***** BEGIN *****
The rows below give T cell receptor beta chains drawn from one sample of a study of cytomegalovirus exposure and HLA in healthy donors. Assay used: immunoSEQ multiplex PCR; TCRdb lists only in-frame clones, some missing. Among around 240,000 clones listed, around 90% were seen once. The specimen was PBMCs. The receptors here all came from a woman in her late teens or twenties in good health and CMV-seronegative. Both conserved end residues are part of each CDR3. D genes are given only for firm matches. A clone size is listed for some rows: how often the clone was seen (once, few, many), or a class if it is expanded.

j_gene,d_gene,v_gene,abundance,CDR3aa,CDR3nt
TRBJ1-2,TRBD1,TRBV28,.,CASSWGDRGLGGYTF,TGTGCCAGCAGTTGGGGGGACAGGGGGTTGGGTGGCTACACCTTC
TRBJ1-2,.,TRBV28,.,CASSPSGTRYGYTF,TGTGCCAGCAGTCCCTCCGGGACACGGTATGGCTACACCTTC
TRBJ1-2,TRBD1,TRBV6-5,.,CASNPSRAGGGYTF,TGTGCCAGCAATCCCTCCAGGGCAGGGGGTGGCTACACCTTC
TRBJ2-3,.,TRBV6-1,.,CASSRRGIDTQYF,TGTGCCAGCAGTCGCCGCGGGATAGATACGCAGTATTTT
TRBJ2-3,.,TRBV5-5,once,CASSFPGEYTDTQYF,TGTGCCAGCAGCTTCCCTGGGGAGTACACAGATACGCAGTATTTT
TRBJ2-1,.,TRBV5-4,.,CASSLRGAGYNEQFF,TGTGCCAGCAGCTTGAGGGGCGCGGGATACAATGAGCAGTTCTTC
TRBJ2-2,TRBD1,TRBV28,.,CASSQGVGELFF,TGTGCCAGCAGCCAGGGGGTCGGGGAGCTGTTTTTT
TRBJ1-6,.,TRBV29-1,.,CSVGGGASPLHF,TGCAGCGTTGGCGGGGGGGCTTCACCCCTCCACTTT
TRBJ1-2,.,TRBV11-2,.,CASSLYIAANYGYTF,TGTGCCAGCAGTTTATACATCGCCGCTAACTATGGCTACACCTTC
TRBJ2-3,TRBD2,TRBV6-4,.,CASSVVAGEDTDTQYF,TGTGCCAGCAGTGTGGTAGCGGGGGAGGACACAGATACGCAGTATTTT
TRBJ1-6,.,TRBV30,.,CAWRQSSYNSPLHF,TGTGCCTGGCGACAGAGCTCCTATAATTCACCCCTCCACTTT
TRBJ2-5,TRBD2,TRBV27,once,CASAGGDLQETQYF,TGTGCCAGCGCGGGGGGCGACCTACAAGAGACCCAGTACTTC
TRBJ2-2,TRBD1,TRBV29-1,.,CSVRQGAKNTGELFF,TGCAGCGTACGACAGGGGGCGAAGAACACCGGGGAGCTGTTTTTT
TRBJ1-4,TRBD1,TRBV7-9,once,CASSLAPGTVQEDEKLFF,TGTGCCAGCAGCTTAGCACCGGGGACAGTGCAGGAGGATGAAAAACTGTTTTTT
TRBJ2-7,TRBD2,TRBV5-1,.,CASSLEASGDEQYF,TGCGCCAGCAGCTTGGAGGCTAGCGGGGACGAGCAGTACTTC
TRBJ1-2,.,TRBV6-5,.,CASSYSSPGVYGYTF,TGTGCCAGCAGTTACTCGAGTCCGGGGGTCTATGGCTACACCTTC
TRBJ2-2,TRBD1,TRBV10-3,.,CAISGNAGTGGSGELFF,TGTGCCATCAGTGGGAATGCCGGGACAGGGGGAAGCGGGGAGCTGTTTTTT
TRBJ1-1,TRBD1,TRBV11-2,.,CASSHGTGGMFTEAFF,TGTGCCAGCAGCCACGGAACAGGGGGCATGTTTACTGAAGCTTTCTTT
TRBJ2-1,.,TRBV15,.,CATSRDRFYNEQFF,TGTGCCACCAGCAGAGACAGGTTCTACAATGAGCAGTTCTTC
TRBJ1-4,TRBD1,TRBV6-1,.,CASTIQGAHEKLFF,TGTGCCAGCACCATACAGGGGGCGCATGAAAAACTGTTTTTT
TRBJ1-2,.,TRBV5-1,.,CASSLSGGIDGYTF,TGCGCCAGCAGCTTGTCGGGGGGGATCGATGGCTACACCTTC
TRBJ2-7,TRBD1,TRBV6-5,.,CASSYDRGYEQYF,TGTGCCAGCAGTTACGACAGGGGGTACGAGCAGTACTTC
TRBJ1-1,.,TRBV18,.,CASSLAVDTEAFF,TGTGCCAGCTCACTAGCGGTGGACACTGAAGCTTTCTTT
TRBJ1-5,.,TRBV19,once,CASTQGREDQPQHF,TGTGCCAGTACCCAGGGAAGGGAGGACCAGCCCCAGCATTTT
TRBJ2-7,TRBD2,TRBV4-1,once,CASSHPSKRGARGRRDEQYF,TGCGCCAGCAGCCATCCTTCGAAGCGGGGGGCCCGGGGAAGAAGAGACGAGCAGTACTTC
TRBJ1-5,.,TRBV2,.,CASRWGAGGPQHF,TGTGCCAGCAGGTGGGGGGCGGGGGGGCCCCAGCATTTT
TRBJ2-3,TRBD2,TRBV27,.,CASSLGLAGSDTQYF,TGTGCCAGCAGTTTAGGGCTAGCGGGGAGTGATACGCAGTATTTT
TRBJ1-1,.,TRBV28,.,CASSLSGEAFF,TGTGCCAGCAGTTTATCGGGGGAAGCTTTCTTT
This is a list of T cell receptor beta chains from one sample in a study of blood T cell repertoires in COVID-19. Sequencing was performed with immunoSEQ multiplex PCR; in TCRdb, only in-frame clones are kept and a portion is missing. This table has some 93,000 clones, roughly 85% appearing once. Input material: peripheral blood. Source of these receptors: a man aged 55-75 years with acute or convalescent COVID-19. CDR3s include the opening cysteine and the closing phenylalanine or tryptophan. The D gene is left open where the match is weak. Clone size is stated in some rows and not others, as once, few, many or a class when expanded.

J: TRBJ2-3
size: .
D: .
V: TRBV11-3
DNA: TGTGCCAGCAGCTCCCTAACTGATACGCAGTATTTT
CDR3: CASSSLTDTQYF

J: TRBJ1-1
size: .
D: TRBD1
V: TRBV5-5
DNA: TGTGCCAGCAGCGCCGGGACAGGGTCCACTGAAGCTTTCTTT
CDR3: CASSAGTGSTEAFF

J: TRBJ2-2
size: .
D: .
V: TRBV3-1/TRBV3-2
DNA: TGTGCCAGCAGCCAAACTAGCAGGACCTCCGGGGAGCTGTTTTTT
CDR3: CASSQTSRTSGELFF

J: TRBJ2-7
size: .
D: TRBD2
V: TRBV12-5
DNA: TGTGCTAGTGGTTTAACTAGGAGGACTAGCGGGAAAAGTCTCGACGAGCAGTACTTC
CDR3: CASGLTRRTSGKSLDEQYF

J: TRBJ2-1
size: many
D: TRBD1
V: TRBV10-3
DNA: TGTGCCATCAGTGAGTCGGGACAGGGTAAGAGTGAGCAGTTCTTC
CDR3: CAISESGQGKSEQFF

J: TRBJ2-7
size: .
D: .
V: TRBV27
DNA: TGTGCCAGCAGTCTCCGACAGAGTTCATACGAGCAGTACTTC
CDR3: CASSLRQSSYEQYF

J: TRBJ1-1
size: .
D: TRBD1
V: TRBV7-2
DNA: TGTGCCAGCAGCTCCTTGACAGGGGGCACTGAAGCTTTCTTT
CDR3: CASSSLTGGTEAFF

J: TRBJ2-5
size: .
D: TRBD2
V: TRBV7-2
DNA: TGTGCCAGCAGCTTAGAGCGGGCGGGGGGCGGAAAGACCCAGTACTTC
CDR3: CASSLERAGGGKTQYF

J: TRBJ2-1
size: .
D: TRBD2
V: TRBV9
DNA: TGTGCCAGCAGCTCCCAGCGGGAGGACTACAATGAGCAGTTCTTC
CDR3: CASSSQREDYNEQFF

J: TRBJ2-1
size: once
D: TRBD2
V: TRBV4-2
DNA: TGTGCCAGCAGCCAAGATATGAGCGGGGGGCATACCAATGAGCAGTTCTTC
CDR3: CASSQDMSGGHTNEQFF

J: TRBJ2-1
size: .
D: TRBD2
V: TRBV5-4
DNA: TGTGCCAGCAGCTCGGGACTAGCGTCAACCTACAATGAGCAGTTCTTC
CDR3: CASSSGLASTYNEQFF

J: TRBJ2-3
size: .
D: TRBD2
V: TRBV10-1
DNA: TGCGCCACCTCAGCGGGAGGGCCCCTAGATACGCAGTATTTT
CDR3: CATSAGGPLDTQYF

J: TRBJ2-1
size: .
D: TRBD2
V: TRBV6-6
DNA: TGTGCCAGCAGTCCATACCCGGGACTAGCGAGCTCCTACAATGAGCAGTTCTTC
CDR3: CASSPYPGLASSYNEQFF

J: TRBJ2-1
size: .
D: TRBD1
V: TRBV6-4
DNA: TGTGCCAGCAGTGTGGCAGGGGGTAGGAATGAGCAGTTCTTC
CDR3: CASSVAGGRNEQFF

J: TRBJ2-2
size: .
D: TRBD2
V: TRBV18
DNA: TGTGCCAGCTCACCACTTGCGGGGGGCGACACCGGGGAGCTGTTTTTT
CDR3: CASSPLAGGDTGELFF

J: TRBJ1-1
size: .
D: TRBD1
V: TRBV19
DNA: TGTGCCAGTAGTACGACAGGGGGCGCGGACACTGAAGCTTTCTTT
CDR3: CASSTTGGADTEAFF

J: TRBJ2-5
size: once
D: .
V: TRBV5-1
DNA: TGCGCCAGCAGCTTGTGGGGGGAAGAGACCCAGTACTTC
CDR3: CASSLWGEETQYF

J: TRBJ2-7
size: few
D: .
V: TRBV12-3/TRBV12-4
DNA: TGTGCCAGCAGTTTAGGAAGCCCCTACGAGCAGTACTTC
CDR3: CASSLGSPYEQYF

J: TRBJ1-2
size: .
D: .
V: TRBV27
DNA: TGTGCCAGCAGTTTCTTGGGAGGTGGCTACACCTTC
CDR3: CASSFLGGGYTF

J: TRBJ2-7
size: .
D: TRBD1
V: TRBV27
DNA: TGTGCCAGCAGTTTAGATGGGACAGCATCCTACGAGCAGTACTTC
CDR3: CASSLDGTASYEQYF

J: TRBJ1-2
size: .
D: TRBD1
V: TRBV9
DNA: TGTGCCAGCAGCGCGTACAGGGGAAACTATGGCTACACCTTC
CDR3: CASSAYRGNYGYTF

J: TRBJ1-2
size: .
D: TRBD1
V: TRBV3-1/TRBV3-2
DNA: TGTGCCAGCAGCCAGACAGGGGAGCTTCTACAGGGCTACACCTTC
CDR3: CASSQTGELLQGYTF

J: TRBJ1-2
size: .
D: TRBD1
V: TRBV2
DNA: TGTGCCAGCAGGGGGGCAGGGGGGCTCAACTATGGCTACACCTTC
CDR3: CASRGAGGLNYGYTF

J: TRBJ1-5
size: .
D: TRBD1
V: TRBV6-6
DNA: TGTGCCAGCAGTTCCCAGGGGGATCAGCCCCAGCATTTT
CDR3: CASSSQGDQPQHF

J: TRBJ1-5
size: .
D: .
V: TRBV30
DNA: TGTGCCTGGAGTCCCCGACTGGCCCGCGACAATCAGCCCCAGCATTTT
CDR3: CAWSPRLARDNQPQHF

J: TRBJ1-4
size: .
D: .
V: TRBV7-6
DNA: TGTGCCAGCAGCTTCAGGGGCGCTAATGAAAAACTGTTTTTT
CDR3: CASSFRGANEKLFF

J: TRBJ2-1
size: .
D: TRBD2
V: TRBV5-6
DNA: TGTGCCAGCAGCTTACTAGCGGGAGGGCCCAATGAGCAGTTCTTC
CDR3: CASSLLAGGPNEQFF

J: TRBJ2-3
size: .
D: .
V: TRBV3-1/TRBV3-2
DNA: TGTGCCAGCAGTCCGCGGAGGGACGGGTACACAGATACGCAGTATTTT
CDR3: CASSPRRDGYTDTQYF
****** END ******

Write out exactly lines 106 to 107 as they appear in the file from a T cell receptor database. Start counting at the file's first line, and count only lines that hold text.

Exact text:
D: TRBD2
V: TRBV6-6